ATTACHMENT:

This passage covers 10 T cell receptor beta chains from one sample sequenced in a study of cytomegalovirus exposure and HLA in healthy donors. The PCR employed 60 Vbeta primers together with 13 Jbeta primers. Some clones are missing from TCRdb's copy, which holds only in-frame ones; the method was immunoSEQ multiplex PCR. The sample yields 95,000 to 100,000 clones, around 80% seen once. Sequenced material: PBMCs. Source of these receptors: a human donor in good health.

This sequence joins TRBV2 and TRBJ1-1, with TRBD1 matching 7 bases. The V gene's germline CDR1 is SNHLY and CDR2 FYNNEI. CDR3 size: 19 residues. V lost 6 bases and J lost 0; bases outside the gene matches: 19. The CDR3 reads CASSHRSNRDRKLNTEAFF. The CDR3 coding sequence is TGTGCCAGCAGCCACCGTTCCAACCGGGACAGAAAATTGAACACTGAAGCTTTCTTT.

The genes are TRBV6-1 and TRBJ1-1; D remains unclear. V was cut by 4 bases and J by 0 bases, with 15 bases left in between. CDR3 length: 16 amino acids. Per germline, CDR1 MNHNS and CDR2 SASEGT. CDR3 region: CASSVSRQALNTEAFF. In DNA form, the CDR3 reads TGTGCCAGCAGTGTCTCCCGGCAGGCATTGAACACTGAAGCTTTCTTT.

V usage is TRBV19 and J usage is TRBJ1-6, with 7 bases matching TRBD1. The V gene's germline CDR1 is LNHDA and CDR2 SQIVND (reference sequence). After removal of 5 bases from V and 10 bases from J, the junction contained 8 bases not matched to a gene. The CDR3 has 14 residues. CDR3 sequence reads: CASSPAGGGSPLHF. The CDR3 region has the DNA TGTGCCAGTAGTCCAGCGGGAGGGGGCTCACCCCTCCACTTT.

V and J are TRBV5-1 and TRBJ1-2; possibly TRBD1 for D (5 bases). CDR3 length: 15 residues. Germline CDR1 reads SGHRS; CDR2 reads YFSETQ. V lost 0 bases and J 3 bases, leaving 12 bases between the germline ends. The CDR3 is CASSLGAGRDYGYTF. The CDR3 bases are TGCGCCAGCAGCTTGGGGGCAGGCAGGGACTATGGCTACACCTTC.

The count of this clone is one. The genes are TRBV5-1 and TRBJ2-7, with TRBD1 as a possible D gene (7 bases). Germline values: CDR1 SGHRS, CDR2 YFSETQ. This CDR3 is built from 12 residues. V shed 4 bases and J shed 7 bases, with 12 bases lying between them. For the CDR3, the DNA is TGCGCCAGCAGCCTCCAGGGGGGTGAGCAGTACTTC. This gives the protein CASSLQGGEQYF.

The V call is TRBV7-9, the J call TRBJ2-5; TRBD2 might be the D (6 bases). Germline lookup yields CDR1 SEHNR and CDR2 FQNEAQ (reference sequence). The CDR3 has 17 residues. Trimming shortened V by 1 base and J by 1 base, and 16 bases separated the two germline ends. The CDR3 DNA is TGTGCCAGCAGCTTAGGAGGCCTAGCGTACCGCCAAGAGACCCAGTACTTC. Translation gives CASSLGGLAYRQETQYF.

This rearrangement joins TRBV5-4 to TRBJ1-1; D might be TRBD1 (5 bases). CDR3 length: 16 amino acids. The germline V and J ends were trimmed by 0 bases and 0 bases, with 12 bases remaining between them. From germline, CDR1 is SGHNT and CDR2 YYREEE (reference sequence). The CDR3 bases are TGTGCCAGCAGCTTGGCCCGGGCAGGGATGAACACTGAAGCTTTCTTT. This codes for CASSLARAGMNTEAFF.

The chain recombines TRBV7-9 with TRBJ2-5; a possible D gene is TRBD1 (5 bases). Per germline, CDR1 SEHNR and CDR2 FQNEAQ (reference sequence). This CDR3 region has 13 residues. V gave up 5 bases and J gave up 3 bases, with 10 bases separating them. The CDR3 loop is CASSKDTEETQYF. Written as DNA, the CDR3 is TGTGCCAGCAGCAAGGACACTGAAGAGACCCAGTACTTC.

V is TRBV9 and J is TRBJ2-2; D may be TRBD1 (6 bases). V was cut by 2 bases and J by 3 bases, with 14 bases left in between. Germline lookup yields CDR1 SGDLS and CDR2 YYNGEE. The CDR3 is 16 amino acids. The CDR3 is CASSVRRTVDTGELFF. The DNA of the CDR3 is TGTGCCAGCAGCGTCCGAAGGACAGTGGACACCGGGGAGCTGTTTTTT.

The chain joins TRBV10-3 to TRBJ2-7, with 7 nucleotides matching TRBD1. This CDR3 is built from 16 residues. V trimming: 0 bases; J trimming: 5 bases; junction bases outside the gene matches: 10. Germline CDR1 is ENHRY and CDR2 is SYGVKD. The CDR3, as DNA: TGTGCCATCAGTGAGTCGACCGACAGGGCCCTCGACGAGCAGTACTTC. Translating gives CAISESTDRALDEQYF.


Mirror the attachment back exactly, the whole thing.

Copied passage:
This passage covers 10 T cell receptor beta chains from one sample sequenced in a study of cytomegalovirus exposure and HLA in healthy donors. The PCR employed 60 Vbeta primers together with 13 Jbeta primers. Some clones are missing from TCRdb's copy, which holds only in-frame ones; the method was immunoSEQ multiplex PCR. The sample yields 95,000 to 100,000 clones, around 80% seen once. Sequenced material: PBMCs. Source of these receptors: a human donor in good health.

This sequence joins TRBV2 and TRBJ1-1, with TRBD1 matching 7 bases. The V gene's germline CDR1 is SNHLY and CDR2 FYNNEI. CDR3 size: 19 residues. V lost 6 bases and J lost 0; bases outside the gene matches: 19. The CDR3 reads CASSHRSNRDRKLNTEAFF. The CDR3 coding sequence is TGTGCCAGCAGCCACCGTTCCAACCGGGACAGAAAATTGAACACTGAAGCTTTCTTT.

The genes are TRBV6-1 and TRBJ1-1; D remains unclear. V was cut by 4 bases and J by 0 bases, with 15 bases left in between. CDR3 length: 16 amino acids. Per germline, CDR1 MNHNS and CDR2 SASEGT. CDR3 region: CASSVSRQALNTEAFF. In DNA form, the CDR3 reads TGTGCCAGCAGTGTCTCCCGGCAGGCATTGAACACTGAAGCTTTCTTT.

V usage is TRBV19 and J usage is TRBJ1-6, with 7 bases matching TRBD1. The V gene's germline CDR1 is LNHDA and CDR2 SQIVND (reference sequence). After removal of 5 bases from V and 10 bases from J, the junction contained 8 bases not matched to a gene. The CDR3 has 14 residues. CDR3 sequence reads: CASSPAGGGSPLHF. The CDR3 region has the DNA TGTGCCAGTAGTCCAGCGGGAGGGGGCTCACCCCTCCACTTT.

V and J are TRBV5-1 and TRBJ1-2; possibly TRBD1 for D (5 bases). CDR3 length: 15 residues. Germline CDR1 reads SGHRS; CDR2 reads YFSETQ. V lost 0 bases and J 3 bases, leaving 12 bases between the germline ends. The CDR3 is CASSLGAGRDYGYTF. The CDR3 bases are TGCGCCAGCAGCTTGGGGGCAGGCAGGGACTATGGCTACACCTTC.

The count of this clone is one. The genes are TRBV5-1 and TRBJ2-7, with TRBD1 as a possible D gene (7 bases). Germline values: CDR1 SGHRS, CDR2 YFSETQ. This CDR3 is built from 12 residues. V shed 4 bases and J shed 7 bases, with 12 bases lying between them. For the CDR3, the DNA is TGCGCCAGCAGCCTCCAGGGGGGTGAGCAGTACTTC. This gives the protein CASSLQGGEQYF.

The V call is TRBV7-9, the J call TRBJ2-5; TRBD2 might be the D (6 bases). Germline lookup yields CDR1 SEHNR and CDR2 FQNEAQ (reference sequence). The CDR3 has 17 residues. Trimming shortened V by 1 base and J by 1 base, and 16 bases separated the two germline ends. The CDR3 DNA is TGTGCCAGCAGCTTAGGAGGCCTAGCGTACCGCCAAGAGACCCAGTACTTC. Translation gives CASSLGGLAYRQETQYF.

This rearrangement joins TRBV5-4 to TRBJ1-1; D might be TRBD1 (5 bases). CDR3 length: 16 amino acids. The germline V and J ends were trimmed by 0 bases and 0 bases, with 12 bases remaining between them. From germline, CDR1 is SGHNT and CDR2 YYREEE (reference sequence). The CDR3 bases are TGTGCCAGCAGCTTGGCCCGGGCAGGGATGAACACTGAAGCTTTCTTT. This codes for CASSLARAGMNTEAFF.

The chain recombines TRBV7-9 with TRBJ2-5; a possible D gene is TRBD1 (5 bases). Per germline, CDR1 SEHNR and CDR2 FQNEAQ (reference sequence). This CDR3 region has 13 residues. V gave up 5 bases and J gave up 3 bases, with 10 bases separating them. The CDR3 loop is CASSKDTEETQYF. Written as DNA, the CDR3 is TGTGCCAGCAGCAAGGACACTGAAGAGACCCAGTACTTC.

V is TRBV9 and J is TRBJ2-2; D may be TRBD1 (6 bases). V was cut by 2 bases and J by 3 bases, with 14 bases left in between. Germline lookup yields CDR1 SGDLS and CDR2 YYNGEE. The CDR3 is 16 amino acids. The CDR3 is CASSVRRTVDTGELFF. The DNA of the CDR3 is TGTGCCAGCAGCGTCCGAAGGACAGTGGACACCGGGGAGCTGTTTTTT.

The chain joins TRBV10-3 to TRBJ2-7, with 7 nucleotides matching TRBD1. This CDR3 is built from 16 residues. V trimming: 0 bases; J trimming: 5 bases; junction bases outside the gene matches: 10. Germline CDR1 is ENHRY and CDR2 is SYGVKD. The CDR3, as DNA: TGTGCCATCAGTGAGTCGACCGACAGGGCCCTCGACGAGCAGTACTTC. Translating gives CAISESTDRALDEQYF.